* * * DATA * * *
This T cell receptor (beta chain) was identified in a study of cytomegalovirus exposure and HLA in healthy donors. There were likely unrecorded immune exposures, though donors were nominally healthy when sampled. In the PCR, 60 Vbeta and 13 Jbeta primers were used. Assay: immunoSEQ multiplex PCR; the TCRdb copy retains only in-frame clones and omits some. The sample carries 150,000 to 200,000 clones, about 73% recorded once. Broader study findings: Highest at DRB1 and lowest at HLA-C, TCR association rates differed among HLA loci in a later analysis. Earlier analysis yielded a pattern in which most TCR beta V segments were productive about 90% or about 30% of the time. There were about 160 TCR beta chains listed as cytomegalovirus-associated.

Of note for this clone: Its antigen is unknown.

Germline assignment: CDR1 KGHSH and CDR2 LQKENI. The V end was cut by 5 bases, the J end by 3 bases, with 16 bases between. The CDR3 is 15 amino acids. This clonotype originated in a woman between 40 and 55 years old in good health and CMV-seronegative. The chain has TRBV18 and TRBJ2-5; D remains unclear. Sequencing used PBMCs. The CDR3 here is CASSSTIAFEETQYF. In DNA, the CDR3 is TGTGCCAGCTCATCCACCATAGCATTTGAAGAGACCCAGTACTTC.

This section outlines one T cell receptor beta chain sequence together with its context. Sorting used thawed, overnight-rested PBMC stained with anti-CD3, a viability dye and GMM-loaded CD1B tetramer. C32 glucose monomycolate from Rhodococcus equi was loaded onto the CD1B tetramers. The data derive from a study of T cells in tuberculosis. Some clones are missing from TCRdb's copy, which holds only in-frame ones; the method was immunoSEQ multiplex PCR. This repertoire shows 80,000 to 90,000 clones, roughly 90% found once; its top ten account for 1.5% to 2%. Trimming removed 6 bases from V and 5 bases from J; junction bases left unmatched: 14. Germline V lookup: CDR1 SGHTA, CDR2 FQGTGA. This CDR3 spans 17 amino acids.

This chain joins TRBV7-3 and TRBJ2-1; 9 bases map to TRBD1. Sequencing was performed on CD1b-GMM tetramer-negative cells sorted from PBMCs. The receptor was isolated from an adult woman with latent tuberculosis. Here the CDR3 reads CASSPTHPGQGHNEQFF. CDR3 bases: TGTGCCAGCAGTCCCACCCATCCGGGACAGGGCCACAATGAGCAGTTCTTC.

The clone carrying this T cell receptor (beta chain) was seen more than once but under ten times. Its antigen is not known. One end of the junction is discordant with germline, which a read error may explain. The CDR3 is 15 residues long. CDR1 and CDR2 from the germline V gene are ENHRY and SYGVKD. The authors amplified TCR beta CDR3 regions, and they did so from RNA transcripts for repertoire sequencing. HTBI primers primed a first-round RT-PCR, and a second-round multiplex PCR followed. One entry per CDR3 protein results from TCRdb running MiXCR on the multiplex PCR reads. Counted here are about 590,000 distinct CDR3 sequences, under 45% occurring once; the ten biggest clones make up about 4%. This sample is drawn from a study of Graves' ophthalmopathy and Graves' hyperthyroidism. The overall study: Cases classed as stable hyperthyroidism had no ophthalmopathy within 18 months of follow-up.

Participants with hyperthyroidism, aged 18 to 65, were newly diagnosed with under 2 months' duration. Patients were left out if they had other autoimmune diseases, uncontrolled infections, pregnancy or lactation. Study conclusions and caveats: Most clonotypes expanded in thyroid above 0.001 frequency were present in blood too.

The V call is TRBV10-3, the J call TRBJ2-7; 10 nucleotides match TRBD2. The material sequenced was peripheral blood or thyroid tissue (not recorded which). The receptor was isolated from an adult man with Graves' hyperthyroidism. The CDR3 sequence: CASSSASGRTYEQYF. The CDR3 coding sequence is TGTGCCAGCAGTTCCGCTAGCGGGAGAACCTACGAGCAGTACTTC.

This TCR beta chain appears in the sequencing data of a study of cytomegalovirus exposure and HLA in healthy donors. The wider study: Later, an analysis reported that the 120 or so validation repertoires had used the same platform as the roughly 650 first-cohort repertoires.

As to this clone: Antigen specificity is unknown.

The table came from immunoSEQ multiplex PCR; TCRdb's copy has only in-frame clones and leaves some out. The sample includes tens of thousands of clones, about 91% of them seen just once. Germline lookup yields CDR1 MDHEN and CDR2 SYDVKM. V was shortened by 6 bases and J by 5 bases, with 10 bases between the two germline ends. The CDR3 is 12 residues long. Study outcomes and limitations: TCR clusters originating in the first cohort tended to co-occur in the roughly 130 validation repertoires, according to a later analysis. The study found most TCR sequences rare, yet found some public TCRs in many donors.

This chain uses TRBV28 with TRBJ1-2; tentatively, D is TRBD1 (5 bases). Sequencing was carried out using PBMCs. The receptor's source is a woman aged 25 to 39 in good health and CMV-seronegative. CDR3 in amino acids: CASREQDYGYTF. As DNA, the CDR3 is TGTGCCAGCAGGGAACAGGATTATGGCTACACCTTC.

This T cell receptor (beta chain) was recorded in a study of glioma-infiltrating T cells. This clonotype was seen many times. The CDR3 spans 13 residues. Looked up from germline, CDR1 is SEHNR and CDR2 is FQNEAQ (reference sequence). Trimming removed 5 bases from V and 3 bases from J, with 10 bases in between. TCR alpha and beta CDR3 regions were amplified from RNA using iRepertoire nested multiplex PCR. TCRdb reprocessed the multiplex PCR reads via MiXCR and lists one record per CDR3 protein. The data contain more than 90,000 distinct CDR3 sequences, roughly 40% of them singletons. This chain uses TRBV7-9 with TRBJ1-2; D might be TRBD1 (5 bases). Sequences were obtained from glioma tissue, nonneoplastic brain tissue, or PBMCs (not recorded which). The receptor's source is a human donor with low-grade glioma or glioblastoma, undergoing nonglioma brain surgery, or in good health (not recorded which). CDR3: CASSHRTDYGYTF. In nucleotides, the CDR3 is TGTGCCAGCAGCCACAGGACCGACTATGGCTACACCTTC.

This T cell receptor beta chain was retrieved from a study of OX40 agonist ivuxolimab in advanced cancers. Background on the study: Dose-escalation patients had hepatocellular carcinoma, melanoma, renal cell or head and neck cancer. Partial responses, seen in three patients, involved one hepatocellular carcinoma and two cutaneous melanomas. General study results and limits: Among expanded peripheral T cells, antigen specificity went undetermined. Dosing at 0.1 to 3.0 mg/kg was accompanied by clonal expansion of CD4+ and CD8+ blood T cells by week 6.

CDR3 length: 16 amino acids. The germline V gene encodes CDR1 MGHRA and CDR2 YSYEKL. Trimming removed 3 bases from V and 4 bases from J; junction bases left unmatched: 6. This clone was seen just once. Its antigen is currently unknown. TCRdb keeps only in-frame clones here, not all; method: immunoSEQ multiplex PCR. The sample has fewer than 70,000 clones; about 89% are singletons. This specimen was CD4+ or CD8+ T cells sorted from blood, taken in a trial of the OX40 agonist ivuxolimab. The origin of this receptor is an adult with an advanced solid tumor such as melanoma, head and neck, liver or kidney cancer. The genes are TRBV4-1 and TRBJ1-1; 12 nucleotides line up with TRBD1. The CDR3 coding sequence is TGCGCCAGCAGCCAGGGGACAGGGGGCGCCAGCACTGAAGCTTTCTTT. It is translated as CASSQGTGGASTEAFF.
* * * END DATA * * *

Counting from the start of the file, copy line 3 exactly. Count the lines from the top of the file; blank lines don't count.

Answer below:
Germline assignment: CDR1 KGHSH and CDR2 LQKENI. The V end was cut by 5 bases, the J end by 3 bases, with 16 bases between. The CDR3 is 15 amino acids. This clonotype originated in a woman between 40 and 55 years old in good health and CMV-seronegative. The chain has TRBV18 and TRBJ2-5; D remains unclear. Sequencing used PBMCs. The CDR3 here is CASSSTIAFEETQYF. In DNA, the CDR3 is TGTGCCAGCTCATCCACCATAGCATTTGAAGAGACCCAGTACTTC.